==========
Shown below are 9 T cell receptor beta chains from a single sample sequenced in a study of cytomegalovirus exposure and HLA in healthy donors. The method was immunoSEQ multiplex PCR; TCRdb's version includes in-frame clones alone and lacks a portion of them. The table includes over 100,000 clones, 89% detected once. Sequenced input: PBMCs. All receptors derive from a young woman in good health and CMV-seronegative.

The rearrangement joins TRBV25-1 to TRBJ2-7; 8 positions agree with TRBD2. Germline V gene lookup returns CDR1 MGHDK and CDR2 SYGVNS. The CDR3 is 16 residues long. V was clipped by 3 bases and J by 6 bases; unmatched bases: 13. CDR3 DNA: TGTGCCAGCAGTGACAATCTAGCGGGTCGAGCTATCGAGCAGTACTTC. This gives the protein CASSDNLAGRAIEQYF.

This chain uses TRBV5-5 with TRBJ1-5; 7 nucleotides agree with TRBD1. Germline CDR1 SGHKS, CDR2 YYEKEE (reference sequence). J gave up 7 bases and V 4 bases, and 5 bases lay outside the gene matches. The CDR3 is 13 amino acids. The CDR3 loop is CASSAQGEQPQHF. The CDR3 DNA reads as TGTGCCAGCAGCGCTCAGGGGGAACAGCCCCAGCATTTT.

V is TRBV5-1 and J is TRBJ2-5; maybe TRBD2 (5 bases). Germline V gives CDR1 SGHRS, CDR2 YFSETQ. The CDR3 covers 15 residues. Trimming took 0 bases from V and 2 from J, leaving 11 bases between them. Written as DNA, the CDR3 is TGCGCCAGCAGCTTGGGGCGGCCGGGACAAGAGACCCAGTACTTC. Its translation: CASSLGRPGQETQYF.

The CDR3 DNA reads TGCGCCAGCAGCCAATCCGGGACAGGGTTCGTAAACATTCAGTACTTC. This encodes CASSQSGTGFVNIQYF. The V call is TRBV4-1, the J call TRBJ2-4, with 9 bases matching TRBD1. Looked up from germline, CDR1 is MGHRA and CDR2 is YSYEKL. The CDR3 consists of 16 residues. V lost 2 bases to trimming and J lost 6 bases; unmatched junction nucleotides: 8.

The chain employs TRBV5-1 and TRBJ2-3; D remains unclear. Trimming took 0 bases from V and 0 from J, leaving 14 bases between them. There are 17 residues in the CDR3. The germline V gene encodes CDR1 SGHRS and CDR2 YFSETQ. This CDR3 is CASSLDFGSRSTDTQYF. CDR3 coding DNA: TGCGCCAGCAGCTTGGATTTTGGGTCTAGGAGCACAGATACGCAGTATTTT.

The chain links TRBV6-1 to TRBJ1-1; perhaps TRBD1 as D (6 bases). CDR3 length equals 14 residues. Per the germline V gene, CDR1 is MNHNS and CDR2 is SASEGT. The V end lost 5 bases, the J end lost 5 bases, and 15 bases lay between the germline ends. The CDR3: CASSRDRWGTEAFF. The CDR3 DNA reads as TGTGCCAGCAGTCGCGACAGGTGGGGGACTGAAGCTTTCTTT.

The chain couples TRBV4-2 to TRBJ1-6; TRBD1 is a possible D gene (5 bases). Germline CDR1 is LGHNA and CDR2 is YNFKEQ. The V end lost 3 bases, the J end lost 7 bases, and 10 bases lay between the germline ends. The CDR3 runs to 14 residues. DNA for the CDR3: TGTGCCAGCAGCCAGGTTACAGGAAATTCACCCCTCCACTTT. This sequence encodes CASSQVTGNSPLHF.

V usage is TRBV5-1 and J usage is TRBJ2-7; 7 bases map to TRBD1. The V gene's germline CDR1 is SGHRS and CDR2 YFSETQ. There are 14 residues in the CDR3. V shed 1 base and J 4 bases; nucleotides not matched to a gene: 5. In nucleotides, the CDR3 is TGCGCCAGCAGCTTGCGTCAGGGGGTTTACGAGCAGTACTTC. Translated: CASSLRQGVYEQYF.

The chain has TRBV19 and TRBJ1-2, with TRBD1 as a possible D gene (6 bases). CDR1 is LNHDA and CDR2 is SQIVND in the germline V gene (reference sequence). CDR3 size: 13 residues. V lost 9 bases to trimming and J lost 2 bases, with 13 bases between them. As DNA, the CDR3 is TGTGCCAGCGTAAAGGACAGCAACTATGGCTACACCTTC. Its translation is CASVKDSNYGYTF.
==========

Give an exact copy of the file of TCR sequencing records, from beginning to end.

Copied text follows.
Shown below are 9 T cell receptor beta chains from a single sample sequenced in a study of cytomegalovirus exposure and HLA in healthy donors. The method was immunoSEQ multiplex PCR; TCRdb's version includes in-frame clones alone and lacks a portion of them. The table includes over 100,000 clones, 89% detected once. Sequenced input: PBMCs. All receptors derive from a young woman in good health and CMV-seronegative.

The rearrangement joins TRBV25-1 to TRBJ2-7; 8 positions agree with TRBD2. Germline V gene lookup returns CDR1 MGHDK and CDR2 SYGVNS. The CDR3 is 16 residues long. V was clipped by 3 bases and J by 6 bases; unmatched bases: 13. CDR3 DNA: TGTGCCAGCAGTGACAATCTAGCGGGTCGAGCTATCGAGCAGTACTTC. This gives the protein CASSDNLAGRAIEQYF.

This chain uses TRBV5-5 with TRBJ1-5; 7 nucleotides agree with TRBD1. Germline CDR1 SGHKS, CDR2 YYEKEE (reference sequence). J gave up 7 bases and V 4 bases, and 5 bases lay outside the gene matches. The CDR3 is 13 amino acids. The CDR3 loop is CASSAQGEQPQHF. The CDR3 DNA reads as TGTGCCAGCAGCGCTCAGGGGGAACAGCCCCAGCATTTT.

V is TRBV5-1 and J is TRBJ2-5; maybe TRBD2 (5 bases). Germline V gives CDR1 SGHRS, CDR2 YFSETQ. The CDR3 covers 15 residues. Trimming took 0 bases from V and 2 from J, leaving 11 bases between them. Written as DNA, the CDR3 is TGCGCCAGCAGCTTGGGGCGGCCGGGACAAGAGACCCAGTACTTC. Its translation: CASSLGRPGQETQYF.

The CDR3 DNA reads TGCGCCAGCAGCCAATCCGGGACAGGGTTCGTAAACATTCAGTACTTC. This encodes CASSQSGTGFVNIQYF. The V call is TRBV4-1, the J call TRBJ2-4, with 9 bases matching TRBD1. Looked up from germline, CDR1 is MGHRA and CDR2 is YSYEKL. The CDR3 consists of 16 residues. V lost 2 bases to trimming and J lost 6 bases; unmatched junction nucleotides: 8.

The chain employs TRBV5-1 and TRBJ2-3; D remains unclear. Trimming took 0 bases from V and 0 from J, leaving 14 bases between them. There are 17 residues in the CDR3. The germline V gene encodes CDR1 SGHRS and CDR2 YFSETQ. This CDR3 is CASSLDFGSRSTDTQYF. CDR3 coding DNA: TGCGCCAGCAGCTTGGATTTTGGGTCTAGGAGCACAGATACGCAGTATTTT.

The chain links TRBV6-1 to TRBJ1-1; perhaps TRBD1 as D (6 bases). CDR3 length equals 14 residues. Per the germline V gene, CDR1 is MNHNS and CDR2 is SASEGT. The V end lost 5 bases, the J end lost 5 bases, and 15 bases lay between the germline ends. The CDR3: CASSRDRWGTEAFF. The CDR3 DNA reads as TGTGCCAGCAGTCGCGACAGGTGGGGGACTGAAGCTTTCTTT.

The chain couples TRBV4-2 to TRBJ1-6; TRBD1 is a possible D gene (5 bases). Germline CDR1 is LGHNA and CDR2 is YNFKEQ. The V end lost 3 bases, the J end lost 7 bases, and 10 bases lay between the germline ends. The CDR3 runs to 14 residues. DNA for the CDR3: TGTGCCAGCAGCCAGGTTACAGGAAATTCACCCCTCCACTTT. This sequence encodes CASSQVTGNSPLHF.

V usage is TRBV5-1 and J usage is TRBJ2-7; 7 bases map to TRBD1. The V gene's germline CDR1 is SGHRS and CDR2 YFSETQ. There are 14 residues in the CDR3. V shed 1 base and J 4 bases; nucleotides not matched to a gene: 5. In nucleotides, the CDR3 is TGCGCCAGCAGCTTGCGTCAGGGGGTTTACGAGCAGTACTTC. Translated: CASSLRQGVYEQYF.

The chain has TRBV19 and TRBJ1-2, with TRBD1 as a possible D gene (6 bases). CDR1 is LNHDA and CDR2 is SQIVND in the germline V gene (reference sequence). CDR3 size: 13 residues. V lost 9 bases to trimming and J lost 2 bases, with 13 bases between them. As DNA, the CDR3 is TGTGCCAGCGTAAAGGACAGCAACTATGGCTACACCTTC. Its translation is CASVKDSNYGYTF.